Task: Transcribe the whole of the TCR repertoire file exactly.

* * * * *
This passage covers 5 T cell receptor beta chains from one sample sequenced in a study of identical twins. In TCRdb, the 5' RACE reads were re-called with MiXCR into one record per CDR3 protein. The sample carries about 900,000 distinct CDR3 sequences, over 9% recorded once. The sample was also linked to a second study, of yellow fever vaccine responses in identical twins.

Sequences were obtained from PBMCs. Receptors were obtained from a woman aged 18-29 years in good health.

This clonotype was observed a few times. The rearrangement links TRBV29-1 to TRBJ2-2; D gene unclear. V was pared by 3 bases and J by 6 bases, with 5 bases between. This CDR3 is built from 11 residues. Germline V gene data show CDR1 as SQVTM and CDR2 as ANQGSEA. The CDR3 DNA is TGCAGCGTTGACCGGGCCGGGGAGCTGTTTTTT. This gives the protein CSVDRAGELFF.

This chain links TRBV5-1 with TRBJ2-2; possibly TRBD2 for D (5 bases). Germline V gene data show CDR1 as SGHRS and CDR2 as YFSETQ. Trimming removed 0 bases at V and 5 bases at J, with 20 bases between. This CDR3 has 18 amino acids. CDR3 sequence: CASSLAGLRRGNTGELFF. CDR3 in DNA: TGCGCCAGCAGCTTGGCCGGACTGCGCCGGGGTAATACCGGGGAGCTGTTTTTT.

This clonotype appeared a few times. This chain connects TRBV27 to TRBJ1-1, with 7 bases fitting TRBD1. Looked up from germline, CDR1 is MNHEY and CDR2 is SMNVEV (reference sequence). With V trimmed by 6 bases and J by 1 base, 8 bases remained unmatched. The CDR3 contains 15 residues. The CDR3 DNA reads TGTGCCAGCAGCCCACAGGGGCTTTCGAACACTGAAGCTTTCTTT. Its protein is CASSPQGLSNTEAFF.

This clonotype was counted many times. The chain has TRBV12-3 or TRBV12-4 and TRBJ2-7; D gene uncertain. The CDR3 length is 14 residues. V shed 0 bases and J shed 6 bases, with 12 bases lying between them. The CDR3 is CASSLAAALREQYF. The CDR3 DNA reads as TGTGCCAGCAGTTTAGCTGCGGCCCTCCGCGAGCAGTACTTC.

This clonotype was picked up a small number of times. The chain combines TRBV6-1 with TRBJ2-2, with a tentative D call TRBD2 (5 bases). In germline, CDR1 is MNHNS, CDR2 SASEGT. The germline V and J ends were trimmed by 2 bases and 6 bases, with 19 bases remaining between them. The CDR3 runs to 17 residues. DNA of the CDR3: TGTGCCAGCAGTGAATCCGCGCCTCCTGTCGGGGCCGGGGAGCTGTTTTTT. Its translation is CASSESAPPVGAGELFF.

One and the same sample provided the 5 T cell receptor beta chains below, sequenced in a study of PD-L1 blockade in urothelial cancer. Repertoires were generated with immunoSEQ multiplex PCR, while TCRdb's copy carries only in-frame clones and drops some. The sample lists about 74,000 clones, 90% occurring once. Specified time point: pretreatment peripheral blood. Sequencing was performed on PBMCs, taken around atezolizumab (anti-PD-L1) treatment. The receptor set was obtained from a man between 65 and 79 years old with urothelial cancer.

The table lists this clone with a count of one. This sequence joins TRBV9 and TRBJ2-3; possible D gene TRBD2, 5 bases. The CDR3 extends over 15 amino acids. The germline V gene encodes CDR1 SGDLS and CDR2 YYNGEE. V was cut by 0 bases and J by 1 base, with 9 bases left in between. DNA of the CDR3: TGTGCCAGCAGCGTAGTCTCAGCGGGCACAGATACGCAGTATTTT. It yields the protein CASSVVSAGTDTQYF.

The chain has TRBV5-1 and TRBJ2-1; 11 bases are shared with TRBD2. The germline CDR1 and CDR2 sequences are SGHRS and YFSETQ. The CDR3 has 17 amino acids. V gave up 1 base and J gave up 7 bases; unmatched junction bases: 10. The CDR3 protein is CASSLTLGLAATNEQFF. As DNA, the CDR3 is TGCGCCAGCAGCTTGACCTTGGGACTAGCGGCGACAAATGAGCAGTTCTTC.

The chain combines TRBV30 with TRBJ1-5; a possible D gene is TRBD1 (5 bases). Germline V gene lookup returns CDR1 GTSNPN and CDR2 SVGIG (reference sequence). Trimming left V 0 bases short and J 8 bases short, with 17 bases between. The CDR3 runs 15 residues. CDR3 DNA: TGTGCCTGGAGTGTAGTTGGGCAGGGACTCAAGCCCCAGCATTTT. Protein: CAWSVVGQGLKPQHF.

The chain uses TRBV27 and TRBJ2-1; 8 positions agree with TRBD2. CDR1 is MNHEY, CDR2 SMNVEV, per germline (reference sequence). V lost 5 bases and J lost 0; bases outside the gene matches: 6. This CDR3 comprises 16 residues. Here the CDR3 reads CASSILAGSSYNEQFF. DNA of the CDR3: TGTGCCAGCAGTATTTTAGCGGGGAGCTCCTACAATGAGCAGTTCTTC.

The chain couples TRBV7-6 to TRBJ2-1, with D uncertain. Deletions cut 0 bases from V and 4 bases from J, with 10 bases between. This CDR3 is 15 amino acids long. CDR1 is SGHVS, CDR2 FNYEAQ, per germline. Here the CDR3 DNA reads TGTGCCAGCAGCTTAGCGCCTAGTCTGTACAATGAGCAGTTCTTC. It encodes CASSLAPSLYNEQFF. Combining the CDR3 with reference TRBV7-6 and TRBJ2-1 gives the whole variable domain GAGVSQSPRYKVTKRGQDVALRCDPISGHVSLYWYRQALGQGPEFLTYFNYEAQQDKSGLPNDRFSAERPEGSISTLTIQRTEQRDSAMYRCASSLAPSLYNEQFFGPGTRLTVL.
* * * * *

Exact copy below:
This passage covers 5 T cell receptor beta chains from one sample sequenced in a study of identical twins. In TCRdb, the 5' RACE reads were re-called with MiXCR into one record per CDR3 protein. The sample carries about 900,000 distinct CDR3 sequences, over 9% recorded once. The sample was also linked to a second study, of yellow fever vaccine responses in identical twins.

Sequences were obtained from PBMCs. Receptors were obtained from a woman aged 18-29 years in good health.

This clonotype was observed a few times. The rearrangement links TRBV29-1 to TRBJ2-2; D gene unclear. V was pared by 3 bases and J by 6 bases, with 5 bases between. This CDR3 is built from 11 residues. Germline V gene data show CDR1 as SQVTM and CDR2 as ANQGSEA. The CDR3 DNA is TGCAGCGTTGACCGGGCCGGGGAGCTGTTTTTT. This gives the protein CSVDRAGELFF.

This chain links TRBV5-1 with TRBJ2-2; possibly TRBD2 for D (5 bases). Germline V gene data show CDR1 as SGHRS and CDR2 as YFSETQ. Trimming removed 0 bases at V and 5 bases at J, with 20 bases between. This CDR3 has 18 amino acids. CDR3 sequence: CASSLAGLRRGNTGELFF. CDR3 in DNA: TGCGCCAGCAGCTTGGCCGGACTGCGCCGGGGTAATACCGGGGAGCTGTTTTTT.

This clonotype appeared a few times. This chain connects TRBV27 to TRBJ1-1, with 7 bases fitting TRBD1. Looked up from germline, CDR1 is MNHEY and CDR2 is SMNVEV (reference sequence). With V trimmed by 6 bases and J by 1 base, 8 bases remained unmatched. The CDR3 contains 15 residues. The CDR3 DNA reads TGTGCCAGCAGCCCACAGGGGCTTTCGAACACTGAAGCTTTCTTT. Its protein is CASSPQGLSNTEAFF.

This clonotype was counted many times. The chain has TRBV12-3 or TRBV12-4 and TRBJ2-7; D gene uncertain. The CDR3 length is 14 residues. V shed 0 bases and J shed 6 bases, with 12 bases lying between them. The CDR3 is CASSLAAALREQYF. The CDR3 DNA reads as TGTGCCAGCAGTTTAGCTGCGGCCCTCCGCGAGCAGTACTTC.

This clonotype was picked up a small number of times. The chain combines TRBV6-1 with TRBJ2-2, with a tentative D call TRBD2 (5 bases). In germline, CDR1 is MNHNS, CDR2 SASEGT. The germline V and J ends were trimmed by 2 bases and 6 bases, with 19 bases remaining between them. The CDR3 runs to 17 residues. DNA of the CDR3: TGTGCCAGCAGTGAATCCGCGCCTCCTGTCGGGGCCGGGGAGCTGTTTTTT. Its translation is CASSESAPPVGAGELFF.

One and the same sample provided the 5 T cell receptor beta chains below, sequenced in a study of PD-L1 blockade in urothelial cancer. Repertoires were generated with immunoSEQ multiplex PCR, while TCRdb's copy carries only in-frame clones and drops some. The sample lists about 74,000 clones, 90% occurring once. Specified time point: pretreatment peripheral blood. Sequencing was performed on PBMCs, taken around atezolizumab (anti-PD-L1) treatment. The receptor set was obtained from a man between 65 and 79 years old with urothelial cancer.

The table lists this clone with a count of one. This sequence joins TRBV9 and TRBJ2-3; possible D gene TRBD2, 5 bases. The CDR3 extends over 15 amino acids. The germline V gene encodes CDR1 SGDLS and CDR2 YYNGEE. V was cut by 0 bases and J by 1 base, with 9 bases left in between. DNA of the CDR3: TGTGCCAGCAGCGTAGTCTCAGCGGGCACAGATACGCAGTATTTT. It yields the protein CASSVVSAGTDTQYF.

The chain has TRBV5-1 and TRBJ2-1; 11 bases are shared with TRBD2. The germline CDR1 and CDR2 sequences are SGHRS and YFSETQ. The CDR3 has 17 amino acids. V gave up 1 base and J gave up 7 bases; unmatched junction bases: 10. The CDR3 protein is CASSLTLGLAATNEQFF. As DNA, the CDR3 is TGCGCCAGCAGCTTGACCTTGGGACTAGCGGCGACAAATGAGCAGTTCTTC.

The chain combines TRBV30 with TRBJ1-5; a possible D gene is TRBD1 (5 bases). Germline V gene lookup returns CDR1 GTSNPN and CDR2 SVGIG (reference sequence). Trimming left V 0 bases short and J 8 bases short, with 17 bases between. The CDR3 runs 15 residues. CDR3 DNA: TGTGCCTGGAGTGTAGTTGGGCAGGGACTCAAGCCCCAGCATTTT. Protein: CAWSVVGQGLKPQHF.

The chain uses TRBV27 and TRBJ2-1; 8 positions agree with TRBD2. CDR1 is MNHEY, CDR2 SMNVEV, per germline (reference sequence). V lost 5 bases and J lost 0; bases outside the gene matches: 6. This CDR3 comprises 16 residues. Here the CDR3 reads CASSILAGSSYNEQFF. DNA of the CDR3: TGTGCCAGCAGTATTTTAGCGGGGAGCTCCTACAATGAGCAGTTCTTC.

The chain couples TRBV7-6 to TRBJ2-1, with D uncertain. Deletions cut 0 bases from V and 4 bases from J, with 10 bases between. This CDR3 is 15 amino acids long. CDR1 is SGHVS, CDR2 FNYEAQ, per germline. Here the CDR3 DNA reads TGTGCCAGCAGCTTAGCGCCTAGTCTGTACAATGAGCAGTTCTTC. It encodes CASSLAPSLYNEQFF. Combining the CDR3 with reference TRBV7-6 and TRBJ2-1 gives the whole variable domain GAGVSQSPRYKVTKRGQDVALRCDPISGHVSLYWYRQALGQGPEFLTYFNYEAQQDKSGLPNDRFSAERPEGSISTLTIQRTEQRDSAMYRCASSLAPSLYNEQFFGPGTRLTVL.